Human Trafficking Awareness Day 2022: What You Need To Know and How To Advocate for Change

Human trafficking is a form of modern-day slavery that affects millions of people around the globe each year. Data from The Polaris Project, operator of the U.S. Human Trafficking Hotline, revealed 11,500 victims and survivors called the hotline in 2019, a 20% increase over the previous year and likely only a fraction of the number of people trapped in these situations.

 

The Facts

According to the Department of Homeland Security, human trafficking happens when a perpetrator or trafficker uses force, fraud or coercion to obtain a type of labor or a sex act from the victim.

The DHS says victims don’t often seek help because of language barriers, fear of their traffickers and/or fear of law enforcement.

“[Traffickers] look for people who are susceptible for a variety of reasons, including psychological or emotional vulnerability, economic hardship, lack of a social safety net, natural disasters or political instability,” DHS added. “The trauma caused by the traffickers can be so great that many may not identify themselves as victims or ask for help, even in highly public settings.”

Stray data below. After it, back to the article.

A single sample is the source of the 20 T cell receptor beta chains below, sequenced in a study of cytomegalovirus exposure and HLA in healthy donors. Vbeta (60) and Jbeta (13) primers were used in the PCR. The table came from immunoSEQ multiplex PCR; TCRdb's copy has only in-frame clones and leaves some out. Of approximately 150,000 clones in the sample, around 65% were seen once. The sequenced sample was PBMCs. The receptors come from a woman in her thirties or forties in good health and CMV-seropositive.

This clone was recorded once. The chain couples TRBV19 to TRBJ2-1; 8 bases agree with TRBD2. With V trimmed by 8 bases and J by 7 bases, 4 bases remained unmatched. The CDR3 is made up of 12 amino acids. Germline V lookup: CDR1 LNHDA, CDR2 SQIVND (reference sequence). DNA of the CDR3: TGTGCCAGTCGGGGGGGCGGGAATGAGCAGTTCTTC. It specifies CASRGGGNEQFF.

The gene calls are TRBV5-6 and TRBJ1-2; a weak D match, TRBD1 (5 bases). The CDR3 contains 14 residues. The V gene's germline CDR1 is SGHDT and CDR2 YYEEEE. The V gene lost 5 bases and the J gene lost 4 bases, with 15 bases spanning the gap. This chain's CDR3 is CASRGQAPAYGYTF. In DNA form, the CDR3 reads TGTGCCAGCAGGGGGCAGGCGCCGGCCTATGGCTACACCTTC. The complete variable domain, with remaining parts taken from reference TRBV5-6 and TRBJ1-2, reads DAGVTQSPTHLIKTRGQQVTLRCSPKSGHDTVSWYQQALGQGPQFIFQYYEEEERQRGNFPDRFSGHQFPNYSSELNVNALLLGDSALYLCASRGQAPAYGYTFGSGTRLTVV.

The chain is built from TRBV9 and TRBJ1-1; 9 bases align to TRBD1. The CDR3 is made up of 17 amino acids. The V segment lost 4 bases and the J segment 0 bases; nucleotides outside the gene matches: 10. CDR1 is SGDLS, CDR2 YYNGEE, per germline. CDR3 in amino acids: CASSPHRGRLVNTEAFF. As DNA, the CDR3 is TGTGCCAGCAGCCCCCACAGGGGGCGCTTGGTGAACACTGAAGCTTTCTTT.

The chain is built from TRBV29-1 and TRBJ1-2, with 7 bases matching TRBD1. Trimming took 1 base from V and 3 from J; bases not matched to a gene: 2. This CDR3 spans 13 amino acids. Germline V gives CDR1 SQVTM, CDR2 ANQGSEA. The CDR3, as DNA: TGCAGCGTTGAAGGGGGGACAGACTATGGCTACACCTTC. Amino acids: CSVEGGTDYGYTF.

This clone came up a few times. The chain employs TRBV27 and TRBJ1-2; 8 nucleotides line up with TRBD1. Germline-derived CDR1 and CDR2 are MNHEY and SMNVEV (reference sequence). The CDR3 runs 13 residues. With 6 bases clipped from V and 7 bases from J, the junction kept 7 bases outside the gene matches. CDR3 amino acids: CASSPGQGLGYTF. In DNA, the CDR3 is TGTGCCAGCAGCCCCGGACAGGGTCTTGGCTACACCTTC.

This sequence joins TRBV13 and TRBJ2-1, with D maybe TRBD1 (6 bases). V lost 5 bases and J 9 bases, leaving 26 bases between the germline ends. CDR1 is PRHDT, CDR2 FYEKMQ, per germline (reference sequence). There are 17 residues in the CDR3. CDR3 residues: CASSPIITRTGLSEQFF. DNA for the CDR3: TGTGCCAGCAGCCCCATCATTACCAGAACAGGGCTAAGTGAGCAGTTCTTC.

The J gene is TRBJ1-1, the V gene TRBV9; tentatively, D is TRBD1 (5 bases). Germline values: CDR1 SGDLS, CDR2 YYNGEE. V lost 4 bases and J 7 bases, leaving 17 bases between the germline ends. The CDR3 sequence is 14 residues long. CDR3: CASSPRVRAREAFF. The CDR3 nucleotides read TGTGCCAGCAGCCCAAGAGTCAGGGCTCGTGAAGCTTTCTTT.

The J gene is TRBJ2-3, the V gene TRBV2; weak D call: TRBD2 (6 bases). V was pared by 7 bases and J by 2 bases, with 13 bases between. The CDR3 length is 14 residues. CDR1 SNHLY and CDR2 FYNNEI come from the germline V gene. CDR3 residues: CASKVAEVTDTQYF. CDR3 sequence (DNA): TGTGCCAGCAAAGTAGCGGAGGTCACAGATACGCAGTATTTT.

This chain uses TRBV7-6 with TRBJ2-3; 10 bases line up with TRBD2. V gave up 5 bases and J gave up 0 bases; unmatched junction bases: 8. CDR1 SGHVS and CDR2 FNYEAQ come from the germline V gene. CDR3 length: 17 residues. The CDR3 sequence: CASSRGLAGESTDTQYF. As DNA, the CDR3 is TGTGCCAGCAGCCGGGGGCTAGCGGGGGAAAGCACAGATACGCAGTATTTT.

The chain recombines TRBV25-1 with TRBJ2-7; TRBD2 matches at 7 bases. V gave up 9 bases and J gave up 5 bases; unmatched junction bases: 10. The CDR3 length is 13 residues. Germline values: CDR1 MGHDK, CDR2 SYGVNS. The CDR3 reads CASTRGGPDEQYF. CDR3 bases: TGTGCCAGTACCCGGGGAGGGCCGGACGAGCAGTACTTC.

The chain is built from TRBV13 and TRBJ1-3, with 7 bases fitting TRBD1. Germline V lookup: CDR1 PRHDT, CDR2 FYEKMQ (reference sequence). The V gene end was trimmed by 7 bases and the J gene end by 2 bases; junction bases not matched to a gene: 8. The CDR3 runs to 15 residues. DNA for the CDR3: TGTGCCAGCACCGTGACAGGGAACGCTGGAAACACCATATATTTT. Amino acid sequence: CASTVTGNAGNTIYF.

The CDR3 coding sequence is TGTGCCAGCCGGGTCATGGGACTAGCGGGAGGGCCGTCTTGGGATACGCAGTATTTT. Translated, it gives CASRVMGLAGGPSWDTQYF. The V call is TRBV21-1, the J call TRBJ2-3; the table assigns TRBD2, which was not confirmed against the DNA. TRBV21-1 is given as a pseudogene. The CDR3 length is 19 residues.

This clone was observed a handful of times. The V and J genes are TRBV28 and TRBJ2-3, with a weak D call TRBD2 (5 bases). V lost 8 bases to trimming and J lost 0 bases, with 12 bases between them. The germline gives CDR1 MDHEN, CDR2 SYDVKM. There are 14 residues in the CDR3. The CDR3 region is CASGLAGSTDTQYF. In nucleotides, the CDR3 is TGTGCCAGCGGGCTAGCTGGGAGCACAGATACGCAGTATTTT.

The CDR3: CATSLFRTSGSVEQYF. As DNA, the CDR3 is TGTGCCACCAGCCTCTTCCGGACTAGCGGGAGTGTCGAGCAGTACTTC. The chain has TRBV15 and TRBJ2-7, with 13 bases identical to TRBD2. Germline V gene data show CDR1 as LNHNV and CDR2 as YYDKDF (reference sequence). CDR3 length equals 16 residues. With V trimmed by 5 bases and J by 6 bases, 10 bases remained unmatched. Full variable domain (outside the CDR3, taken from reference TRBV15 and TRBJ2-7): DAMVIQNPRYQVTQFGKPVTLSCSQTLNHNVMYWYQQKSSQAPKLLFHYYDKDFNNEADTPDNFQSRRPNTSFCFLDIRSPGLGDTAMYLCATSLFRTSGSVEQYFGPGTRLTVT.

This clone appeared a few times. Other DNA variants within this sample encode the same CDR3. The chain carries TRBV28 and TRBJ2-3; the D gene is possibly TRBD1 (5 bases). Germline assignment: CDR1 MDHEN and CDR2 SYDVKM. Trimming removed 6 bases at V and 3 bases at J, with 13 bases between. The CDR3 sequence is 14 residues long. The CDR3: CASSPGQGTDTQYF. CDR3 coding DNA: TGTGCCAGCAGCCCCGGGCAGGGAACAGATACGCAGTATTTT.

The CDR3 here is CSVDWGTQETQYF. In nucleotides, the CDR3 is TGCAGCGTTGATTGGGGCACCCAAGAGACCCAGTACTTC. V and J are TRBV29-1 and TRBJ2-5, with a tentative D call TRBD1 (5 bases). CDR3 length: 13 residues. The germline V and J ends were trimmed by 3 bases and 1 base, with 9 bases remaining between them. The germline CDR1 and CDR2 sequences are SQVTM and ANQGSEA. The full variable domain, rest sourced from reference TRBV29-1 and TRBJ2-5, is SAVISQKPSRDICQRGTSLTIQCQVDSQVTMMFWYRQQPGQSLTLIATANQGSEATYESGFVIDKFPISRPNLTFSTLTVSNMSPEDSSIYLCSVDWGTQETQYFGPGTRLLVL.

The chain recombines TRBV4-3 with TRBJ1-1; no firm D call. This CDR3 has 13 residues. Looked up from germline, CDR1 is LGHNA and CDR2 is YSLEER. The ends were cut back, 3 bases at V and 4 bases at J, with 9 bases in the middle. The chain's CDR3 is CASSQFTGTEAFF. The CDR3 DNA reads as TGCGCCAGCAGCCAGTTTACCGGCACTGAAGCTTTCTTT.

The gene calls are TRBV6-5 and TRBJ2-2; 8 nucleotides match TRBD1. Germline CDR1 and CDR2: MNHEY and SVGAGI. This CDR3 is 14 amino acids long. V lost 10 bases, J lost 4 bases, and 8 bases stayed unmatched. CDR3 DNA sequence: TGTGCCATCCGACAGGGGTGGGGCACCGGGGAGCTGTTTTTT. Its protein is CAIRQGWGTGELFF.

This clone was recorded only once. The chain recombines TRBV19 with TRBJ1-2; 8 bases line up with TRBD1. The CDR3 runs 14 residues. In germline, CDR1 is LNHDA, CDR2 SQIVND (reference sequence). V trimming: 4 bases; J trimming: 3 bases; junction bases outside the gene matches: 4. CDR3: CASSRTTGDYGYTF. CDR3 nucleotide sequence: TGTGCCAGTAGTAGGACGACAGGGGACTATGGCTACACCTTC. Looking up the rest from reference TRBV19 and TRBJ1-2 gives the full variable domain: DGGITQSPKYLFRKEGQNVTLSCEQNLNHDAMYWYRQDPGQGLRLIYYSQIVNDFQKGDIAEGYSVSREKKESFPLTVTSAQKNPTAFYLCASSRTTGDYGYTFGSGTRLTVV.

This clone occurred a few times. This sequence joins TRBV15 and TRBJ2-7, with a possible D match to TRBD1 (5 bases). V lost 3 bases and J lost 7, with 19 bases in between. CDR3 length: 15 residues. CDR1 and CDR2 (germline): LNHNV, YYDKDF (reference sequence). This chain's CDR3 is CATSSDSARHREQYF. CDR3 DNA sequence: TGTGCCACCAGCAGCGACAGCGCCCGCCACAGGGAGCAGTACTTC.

Polaris Project says people of color and members of the LGBTQ community are more vulnerable to human trafficking than other demographics due to generational trauma, historic oppression, discrimination, lack of resources and other societal factors. People with unstable living situations, a history of domestic violence, undocumented immigrants and people addicted to drugs and alcohol are similarly vulnerable to human trafficking.

 

 

Human Trafficking Awareness

To raise awareness around the millions of people trapped in human trafficking situations, the DHS recognizes January as Human Trafficking Awareness Month in the U.S., with Jan. 11 marking National Human Trafficking Awareness Day, or #WearBlueDay.

DHS’ “Blue Campaign” is an initiative created to “educate the public, law enforcement and other industry partners to recognize the indicators of human trafficking, and how to appropriately respond to possible cases.”

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